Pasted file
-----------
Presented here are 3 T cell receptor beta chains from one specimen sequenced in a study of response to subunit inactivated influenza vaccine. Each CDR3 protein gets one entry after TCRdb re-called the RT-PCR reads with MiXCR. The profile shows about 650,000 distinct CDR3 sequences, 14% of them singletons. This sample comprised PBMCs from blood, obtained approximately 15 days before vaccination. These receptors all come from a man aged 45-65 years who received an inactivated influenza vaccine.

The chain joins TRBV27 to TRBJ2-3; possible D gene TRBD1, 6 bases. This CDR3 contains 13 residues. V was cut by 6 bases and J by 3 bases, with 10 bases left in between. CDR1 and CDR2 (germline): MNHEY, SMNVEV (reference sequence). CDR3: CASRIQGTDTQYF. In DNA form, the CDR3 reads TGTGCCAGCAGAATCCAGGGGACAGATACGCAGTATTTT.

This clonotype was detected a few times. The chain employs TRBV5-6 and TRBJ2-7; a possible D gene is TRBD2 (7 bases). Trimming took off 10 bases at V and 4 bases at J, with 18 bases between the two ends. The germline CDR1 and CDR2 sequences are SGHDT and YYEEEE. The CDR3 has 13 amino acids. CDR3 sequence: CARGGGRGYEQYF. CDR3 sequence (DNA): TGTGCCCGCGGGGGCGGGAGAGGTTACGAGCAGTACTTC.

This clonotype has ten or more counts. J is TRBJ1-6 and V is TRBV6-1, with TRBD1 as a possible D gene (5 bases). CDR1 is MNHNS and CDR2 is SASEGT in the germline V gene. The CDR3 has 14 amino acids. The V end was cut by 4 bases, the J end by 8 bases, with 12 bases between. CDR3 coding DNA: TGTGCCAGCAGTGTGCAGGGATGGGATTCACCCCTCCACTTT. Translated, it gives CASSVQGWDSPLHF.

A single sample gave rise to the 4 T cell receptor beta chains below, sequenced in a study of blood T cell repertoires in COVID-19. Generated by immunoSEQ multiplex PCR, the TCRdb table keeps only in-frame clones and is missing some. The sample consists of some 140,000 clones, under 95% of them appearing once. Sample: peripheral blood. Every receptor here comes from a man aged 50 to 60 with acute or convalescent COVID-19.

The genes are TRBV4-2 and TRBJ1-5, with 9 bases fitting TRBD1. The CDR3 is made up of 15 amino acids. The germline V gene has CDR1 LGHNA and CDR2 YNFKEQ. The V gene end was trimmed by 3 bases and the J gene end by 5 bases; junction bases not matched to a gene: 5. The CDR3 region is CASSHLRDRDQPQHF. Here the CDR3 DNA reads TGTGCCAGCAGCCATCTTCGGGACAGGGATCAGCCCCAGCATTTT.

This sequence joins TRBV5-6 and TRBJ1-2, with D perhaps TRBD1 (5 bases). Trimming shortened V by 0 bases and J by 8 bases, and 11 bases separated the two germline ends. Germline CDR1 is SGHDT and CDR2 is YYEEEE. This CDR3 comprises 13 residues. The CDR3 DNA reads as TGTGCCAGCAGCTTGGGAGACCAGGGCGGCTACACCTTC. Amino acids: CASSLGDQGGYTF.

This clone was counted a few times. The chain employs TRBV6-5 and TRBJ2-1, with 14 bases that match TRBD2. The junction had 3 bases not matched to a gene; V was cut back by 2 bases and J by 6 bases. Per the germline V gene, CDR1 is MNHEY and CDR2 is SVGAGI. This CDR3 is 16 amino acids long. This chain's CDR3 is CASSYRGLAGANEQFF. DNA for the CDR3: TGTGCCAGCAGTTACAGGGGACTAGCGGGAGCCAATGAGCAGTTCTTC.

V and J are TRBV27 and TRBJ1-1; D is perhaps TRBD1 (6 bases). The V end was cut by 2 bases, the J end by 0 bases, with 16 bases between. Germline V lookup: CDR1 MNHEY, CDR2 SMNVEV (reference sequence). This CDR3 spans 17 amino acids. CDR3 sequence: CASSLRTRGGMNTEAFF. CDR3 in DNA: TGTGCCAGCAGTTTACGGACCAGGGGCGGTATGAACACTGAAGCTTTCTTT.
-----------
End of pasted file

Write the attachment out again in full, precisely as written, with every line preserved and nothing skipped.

Presented here are 3 T cell receptor beta chains from one specimen sequenced in a study of response to subunit inactivated influenza vaccine. Each CDR3 protein gets one entry after TCRdb re-called the RT-PCR reads with MiXCR. The profile shows about 650,000 distinct CDR3 sequences, 14% of them singletons. This sample comprised PBMCs from blood, obtained approximately 15 days before vaccination. These receptors all come from a man aged 45-65 years who received an inactivated influenza vaccine.

The chain joins TRBV27 to TRBJ2-3; possible D gene TRBD1, 6 bases. This CDR3 contains 13 residues. V was cut by 6 bases and J by 3 bases, with 10 bases left in between. CDR1 and CDR2 (germline): MNHEY, SMNVEV (reference sequence). CDR3: CASRIQGTDTQYF. In DNA form, the CDR3 reads TGTGCCAGCAGAATCCAGGGGACAGATACGCAGTATTTT.

This clonotype was detected a few times. The chain employs TRBV5-6 and TRBJ2-7; a possible D gene is TRBD2 (7 bases). Trimming took off 10 bases at V and 4 bases at J, with 18 bases between the two ends. The germline CDR1 and CDR2 sequences are SGHDT and YYEEEE. The CDR3 has 13 amino acids. CDR3 sequence: CARGGGRGYEQYF. CDR3 sequence (DNA): TGTGCCCGCGGGGGCGGGAGAGGTTACGAGCAGTACTTC.

This clonotype has ten or more counts. J is TRBJ1-6 and V is TRBV6-1, with TRBD1 as a possible D gene (5 bases). CDR1 is MNHNS and CDR2 is SASEGT in the germline V gene. The CDR3 has 14 amino acids. The V end was cut by 4 bases, the J end by 8 bases, with 12 bases between. CDR3 coding DNA: TGTGCCAGCAGTGTGCAGGGATGGGATTCACCCCTCCACTTT. Translated, it gives CASSVQGWDSPLHF.

A single sample gave rise to the 4 T cell receptor beta chains below, sequenced in a study of blood T cell repertoires in COVID-19. Generated by immunoSEQ multiplex PCR, the TCRdb table keeps only in-frame clones and is missing some. The sample consists of some 140,000 clones, under 95% of them appearing once. Sample: peripheral blood. Every receptor here comes from a man aged 50 to 60 with acute or convalescent COVID-19.

The genes are TRBV4-2 and TRBJ1-5, with 9 bases fitting TRBD1. The CDR3 is made up of 15 amino acids. The germline V gene has CDR1 LGHNA and CDR2 YNFKEQ. The V gene end was trimmed by 3 bases and the J gene end by 5 bases; junction bases not matched to a gene: 5. The CDR3 region is CASSHLRDRDQPQHF. Here the CDR3 DNA reads TGTGCCAGCAGCCATCTTCGGGACAGGGATCAGCCCCAGCATTTT.

This sequence joins TRBV5-6 and TRBJ1-2, with D perhaps TRBD1 (5 bases). Trimming shortened V by 0 bases and J by 8 bases, and 11 bases separated the two germline ends. Germline CDR1 is SGHDT and CDR2 is YYEEEE. This CDR3 comprises 13 residues. The CDR3 DNA reads as TGTGCCAGCAGCTTGGGAGACCAGGGCGGCTACACCTTC. Amino acids: CASSLGDQGGYTF.

This clone was counted a few times. The chain employs TRBV6-5 and TRBJ2-1, with 14 bases that match TRBD2. The junction had 3 bases not matched to a gene; V was cut back by 2 bases and J by 6 bases. Per the germline V gene, CDR1 is MNHEY and CDR2 is SVGAGI. This CDR3 is 16 amino acids long. This chain's CDR3 is CASSYRGLAGANEQFF. DNA for the CDR3: TGTGCCAGCAGTTACAGGGGACTAGCGGGAGCCAATGAGCAGTTCTTC.

V and J are TRBV27 and TRBJ1-1; D is perhaps TRBD1 (6 bases). The V end was cut by 2 bases, the J end by 0 bases, with 16 bases between. Germline V lookup: CDR1 MNHEY, CDR2 SMNVEV (reference sequence). This CDR3 spans 17 amino acids. CDR3 sequence: CASSLRTRGGMNTEAFF. CDR3 in DNA: TGTGCCAGCAGTTTACGGACCAGGGGCGGTATGAACACTGAAGCTTTCTTT.